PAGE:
Jonathan Givony: Do you think some of the criticism you got as USC was fair?

O.J. Mayo: What criticism?

Jonathan Givony: In terms of living or not living up to the hype. Your start was a little rough, but you got much better as the season progressed obviously. Do you think that was fair in terms of you being a freshman and all that?

O.J. Mayo: No sir, I don’t think so. I mean I didn’t really look into it that much. I know we had an early loss, but working all summer to become a better point guard, then having to come in and play as a shooting guard, like you said, that was something I wasn’t too good at in the beginning of the season. But I put in a lot of extra work before and after practice seeing as how that was the position I was going to be playing.

Jonathan Givony: What do you view right now as your biggest strength? What is your strongest selling point to an NBA team?

O.J. Mayo: I feel like I’m a tremendous competitor. I really want to win, hands down, more than anything. Whatever it takes to win, I’m willing to do.

Jonathan Givony: If NBA teams are asking you to be honest and say “OJ in your opinion what is your biggest weakness,” what are you going to tell them you think you need to work on?

O.J. Mayo: I would like to play at a high level from start to finish, not taking any plays off. Of course I think all aspects of my game can always get better; I don’t think there is anything I shouldn’t be working on. I need to get stronger, faster, bigger, shoot better; everything can always get better I feel like.

Jonathan Givony: What is your biggest selling point as a human being? What do you bring to the table that people might not know about you off the court?

O.J. Mayo: I’m a likeable person, I’m a people person. I’ve been in many types of situations, I can relate to all kinds of kids. I know that in difficult situations something can always be done. I like to have fun, I like watching movies; I’m really just an ordinary Joe off the court, nothing spectacular, it’s just me.



Jonathan Givony: What about your maturation process? What are some things you think you need to improve upon as a human being when you’re kind of reflecting on yourself?

O.J. Mayo: I don’t know. I try everyday to be a better person than I was yesterday. Sometimes you may be in a bad mood about something and someone asks you a question and it may come off wrong, you might not even mean it to, but just in the heat of the moment. I just need to get better at little things like that. You left this room and something there made you mad, don’t bring it over to the next room; understand that it happened and then move on.

Jonathan Givony: Five years from now, how do you project your role in the NBA?

O.J. Mayo: My goal has always been to play for the US Olympic team, so hopefully I’ll be fresh off a gold medal and getting ready to play for an NBA championship; that would be nice.

Jonathan Givony: What about off the court ventures? Is there anything you want to get into over the next five years as opportunities present themselves?

O.J. Mayo: I really think that America is growing population wise. Just living in LA there’s a lot of different people coming over, and it’s becoming a place where a lot of people want to come. So I think business management and real estate investment is something I really want to do, so whatever city I get drafted to, I want to get into that a little bit.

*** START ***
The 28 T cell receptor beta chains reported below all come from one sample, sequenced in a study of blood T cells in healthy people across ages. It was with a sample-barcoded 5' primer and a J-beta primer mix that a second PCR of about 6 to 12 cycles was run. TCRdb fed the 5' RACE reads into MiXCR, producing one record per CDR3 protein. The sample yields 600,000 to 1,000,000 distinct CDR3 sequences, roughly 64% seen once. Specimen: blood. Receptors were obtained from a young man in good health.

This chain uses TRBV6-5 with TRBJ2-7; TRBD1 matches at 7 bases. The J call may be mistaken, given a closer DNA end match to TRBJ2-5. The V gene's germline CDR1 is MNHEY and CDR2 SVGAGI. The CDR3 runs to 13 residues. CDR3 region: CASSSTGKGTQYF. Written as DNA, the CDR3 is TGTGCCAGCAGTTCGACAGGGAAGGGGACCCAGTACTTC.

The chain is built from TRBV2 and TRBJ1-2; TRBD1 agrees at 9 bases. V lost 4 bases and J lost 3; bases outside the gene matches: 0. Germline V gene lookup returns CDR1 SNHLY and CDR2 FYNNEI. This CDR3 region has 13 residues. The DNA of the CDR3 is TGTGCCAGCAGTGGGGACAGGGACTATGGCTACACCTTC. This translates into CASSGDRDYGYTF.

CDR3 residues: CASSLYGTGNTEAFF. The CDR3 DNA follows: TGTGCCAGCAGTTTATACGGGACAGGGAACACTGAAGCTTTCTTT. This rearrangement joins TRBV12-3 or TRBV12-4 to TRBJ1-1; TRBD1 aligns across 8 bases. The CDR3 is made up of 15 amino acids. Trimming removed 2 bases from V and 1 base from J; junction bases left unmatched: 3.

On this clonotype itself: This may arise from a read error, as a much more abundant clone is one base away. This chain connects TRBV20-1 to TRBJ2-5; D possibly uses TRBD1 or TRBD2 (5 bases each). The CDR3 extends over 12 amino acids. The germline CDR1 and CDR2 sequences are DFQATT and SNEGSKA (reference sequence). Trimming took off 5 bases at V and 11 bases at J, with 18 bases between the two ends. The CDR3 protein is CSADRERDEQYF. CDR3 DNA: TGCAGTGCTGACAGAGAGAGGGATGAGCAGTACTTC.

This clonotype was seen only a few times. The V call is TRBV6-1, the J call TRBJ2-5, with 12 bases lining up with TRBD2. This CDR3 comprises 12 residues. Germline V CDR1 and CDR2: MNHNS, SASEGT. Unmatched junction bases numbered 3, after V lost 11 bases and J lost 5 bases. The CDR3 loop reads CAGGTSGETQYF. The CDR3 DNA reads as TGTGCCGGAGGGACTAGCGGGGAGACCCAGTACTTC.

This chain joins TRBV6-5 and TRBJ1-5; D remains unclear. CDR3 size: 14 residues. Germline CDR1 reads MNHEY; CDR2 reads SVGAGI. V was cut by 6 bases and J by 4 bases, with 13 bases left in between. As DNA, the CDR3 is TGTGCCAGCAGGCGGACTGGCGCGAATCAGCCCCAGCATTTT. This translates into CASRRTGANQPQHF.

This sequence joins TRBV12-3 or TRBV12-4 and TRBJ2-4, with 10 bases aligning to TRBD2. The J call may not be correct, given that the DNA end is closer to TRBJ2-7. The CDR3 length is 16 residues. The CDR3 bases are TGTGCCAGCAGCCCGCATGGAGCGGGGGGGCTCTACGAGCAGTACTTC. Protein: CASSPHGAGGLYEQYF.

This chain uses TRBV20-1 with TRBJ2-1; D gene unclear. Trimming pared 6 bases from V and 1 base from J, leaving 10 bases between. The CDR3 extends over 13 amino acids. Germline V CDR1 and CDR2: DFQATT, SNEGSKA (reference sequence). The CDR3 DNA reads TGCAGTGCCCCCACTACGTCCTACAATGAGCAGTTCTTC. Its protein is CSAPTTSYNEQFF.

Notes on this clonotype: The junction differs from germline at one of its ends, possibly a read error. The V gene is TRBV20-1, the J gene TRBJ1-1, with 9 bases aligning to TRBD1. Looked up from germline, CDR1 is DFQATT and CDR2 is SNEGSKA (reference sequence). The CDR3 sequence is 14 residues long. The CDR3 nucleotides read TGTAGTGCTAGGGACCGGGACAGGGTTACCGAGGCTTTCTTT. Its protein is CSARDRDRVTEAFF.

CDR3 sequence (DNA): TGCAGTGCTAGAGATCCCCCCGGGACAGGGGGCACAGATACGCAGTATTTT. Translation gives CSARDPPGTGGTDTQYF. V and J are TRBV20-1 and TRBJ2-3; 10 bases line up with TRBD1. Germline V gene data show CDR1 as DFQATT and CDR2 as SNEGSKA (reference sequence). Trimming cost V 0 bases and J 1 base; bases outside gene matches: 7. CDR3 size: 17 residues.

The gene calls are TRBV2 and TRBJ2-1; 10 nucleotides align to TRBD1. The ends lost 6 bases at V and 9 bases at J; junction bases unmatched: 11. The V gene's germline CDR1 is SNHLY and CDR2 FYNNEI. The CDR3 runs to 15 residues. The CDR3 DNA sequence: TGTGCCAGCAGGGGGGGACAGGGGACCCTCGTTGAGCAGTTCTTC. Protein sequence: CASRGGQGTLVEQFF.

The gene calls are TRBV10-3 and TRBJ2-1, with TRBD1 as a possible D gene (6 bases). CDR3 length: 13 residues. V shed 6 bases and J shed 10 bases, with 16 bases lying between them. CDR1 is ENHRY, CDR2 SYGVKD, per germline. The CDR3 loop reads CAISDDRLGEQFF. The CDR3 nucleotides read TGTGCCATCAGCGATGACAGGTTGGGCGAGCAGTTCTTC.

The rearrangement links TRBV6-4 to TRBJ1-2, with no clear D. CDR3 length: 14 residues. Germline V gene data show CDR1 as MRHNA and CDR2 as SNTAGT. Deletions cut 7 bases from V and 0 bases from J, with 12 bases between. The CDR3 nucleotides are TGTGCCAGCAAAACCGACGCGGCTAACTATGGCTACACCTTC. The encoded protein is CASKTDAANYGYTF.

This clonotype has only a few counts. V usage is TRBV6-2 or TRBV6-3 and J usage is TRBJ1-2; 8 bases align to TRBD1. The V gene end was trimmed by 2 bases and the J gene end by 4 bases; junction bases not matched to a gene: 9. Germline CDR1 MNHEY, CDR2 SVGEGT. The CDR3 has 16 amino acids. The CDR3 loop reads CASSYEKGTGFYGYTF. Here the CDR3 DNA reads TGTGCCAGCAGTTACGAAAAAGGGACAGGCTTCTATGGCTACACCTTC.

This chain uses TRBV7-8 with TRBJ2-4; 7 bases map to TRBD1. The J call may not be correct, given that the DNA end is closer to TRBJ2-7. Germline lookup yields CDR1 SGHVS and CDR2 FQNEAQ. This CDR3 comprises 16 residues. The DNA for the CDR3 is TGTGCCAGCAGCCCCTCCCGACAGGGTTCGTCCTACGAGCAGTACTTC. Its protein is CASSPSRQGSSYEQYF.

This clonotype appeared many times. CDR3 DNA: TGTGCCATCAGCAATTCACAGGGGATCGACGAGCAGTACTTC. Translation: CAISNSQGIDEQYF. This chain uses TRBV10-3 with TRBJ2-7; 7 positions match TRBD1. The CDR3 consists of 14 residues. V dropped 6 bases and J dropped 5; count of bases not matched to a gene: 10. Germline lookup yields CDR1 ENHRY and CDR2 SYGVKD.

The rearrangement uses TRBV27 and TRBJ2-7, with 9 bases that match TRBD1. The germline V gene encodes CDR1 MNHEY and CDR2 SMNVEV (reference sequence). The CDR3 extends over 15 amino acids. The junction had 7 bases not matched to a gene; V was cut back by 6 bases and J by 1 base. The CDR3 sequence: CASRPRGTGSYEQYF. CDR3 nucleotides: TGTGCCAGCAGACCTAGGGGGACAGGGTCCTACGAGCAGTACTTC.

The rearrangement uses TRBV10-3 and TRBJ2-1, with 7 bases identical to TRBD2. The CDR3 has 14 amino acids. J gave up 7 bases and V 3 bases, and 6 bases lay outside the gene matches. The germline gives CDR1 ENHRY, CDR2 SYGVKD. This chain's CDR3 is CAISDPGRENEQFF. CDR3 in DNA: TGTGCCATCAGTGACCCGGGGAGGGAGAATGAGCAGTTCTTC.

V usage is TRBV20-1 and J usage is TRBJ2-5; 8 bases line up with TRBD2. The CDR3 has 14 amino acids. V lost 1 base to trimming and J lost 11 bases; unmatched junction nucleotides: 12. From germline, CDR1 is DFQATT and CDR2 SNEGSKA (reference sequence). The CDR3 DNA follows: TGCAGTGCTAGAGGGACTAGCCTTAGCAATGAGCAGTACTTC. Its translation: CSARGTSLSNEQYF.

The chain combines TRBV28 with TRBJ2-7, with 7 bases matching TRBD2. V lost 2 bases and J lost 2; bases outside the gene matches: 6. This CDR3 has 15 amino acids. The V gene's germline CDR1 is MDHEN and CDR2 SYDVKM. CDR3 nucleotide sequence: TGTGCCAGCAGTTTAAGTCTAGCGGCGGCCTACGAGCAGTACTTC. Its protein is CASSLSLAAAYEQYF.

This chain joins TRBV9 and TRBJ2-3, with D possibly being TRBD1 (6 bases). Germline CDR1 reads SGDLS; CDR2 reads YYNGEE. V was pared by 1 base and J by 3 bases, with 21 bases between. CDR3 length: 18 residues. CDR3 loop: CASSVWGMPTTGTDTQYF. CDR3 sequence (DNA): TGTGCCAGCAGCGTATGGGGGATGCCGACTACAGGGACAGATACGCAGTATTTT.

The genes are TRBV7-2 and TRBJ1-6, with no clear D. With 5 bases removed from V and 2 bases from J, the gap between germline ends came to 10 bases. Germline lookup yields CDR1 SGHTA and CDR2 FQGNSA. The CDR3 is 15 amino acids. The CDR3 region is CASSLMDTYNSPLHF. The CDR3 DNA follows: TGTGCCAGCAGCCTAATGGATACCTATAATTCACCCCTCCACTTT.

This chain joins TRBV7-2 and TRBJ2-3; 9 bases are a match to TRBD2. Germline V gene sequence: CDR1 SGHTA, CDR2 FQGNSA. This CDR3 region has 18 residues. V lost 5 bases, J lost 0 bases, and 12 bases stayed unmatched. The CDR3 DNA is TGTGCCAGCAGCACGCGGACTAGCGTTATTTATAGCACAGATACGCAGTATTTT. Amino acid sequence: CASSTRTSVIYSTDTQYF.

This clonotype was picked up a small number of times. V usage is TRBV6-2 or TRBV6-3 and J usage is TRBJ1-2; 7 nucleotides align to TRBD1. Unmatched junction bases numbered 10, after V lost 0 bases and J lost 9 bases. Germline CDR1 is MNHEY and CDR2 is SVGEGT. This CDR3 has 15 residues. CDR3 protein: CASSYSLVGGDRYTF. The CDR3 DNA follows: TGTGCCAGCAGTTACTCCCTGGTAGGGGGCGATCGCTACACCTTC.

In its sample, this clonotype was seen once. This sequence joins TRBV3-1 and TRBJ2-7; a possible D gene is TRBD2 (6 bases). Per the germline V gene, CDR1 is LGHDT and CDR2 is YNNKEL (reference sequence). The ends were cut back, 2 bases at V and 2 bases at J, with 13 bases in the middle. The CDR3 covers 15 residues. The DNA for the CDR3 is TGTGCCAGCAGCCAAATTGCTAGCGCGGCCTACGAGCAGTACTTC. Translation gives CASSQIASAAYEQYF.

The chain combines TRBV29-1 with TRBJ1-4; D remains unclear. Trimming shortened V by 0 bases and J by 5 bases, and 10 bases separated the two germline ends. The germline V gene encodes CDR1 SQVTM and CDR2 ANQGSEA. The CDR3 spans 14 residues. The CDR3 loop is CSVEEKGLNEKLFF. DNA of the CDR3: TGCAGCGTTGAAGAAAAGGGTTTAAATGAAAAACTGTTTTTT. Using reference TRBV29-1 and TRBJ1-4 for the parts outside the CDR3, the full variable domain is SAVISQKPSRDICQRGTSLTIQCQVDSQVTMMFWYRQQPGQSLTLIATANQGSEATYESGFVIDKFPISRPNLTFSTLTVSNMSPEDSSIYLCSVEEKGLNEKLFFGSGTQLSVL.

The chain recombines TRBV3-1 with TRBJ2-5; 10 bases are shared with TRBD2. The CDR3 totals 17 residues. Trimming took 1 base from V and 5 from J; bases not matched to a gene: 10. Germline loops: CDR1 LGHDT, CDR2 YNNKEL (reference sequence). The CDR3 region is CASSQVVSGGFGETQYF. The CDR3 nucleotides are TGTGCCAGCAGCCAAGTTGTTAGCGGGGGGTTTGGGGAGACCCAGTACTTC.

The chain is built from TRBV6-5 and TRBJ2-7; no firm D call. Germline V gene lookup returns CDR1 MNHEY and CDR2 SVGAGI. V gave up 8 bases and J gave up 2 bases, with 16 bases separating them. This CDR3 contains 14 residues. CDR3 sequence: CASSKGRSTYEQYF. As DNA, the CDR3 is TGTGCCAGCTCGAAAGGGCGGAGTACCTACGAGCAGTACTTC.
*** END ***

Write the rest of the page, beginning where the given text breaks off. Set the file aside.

Jonathan Givony: What’s the most important thing you learned from Coach Floyd both as a player and as a person?

O.J. Mayo: As a person, it’s what I was telling you about, just trying to be a better person everyday. As a player, there are going to be times where you have a long day at school, you’re up all night studying, then you come to practice and it’s like now I have to deal with this part of college. He told us, everyday just find something that wires you, find something inside that makes you play at a high level because when you play 82 games and its game 58 and you’re playing the worst team in the NBA, you still have a job to do. So find something inside to wire you. He coached in the NBA, and he said that some of his players might take a night off, so get yourself wired. That’s what I learned, so sometimes if I’m tired during workouts I’ll find something to get me going.

Jonathan Givony: Did he push you?

O.J. Mayo: Yeah, he did push me. If anything, Coach Floyd coached me like he would have coached the last player on the bench.

Jonathan Givony: What was the most amazing basketball experience you ever had?

O.J. Mayo: I think getting to play against Kansas State in the first round of the NCAA tournament was a unique experience. I thought that was the last team we were going to draw, so that was cool.

Jonathan Givony: Some teams have questioned your upside since you’ve always been a year older than your class, how do you respond to this? Is that something you get offended by when people say maybe he’s reached his peak; that’s something you’ve heard since you’ve been in high school. How do you respond to that?

O.J. Mayo: I’m going to work hard regardless of what anyone says. You can say whatever you want to say, but you’re not going to take that away from me, you’re not going to say that I don’t work hard or that I’m lazy, that’s one thing you’re not going to say.

Jonathan Givony: Is there anything else you want to tell people who are behind you and supporting you right now?

O.J. Mayo: I want that spot.

Jonathan Givony: Alright, thanks a lot O.J.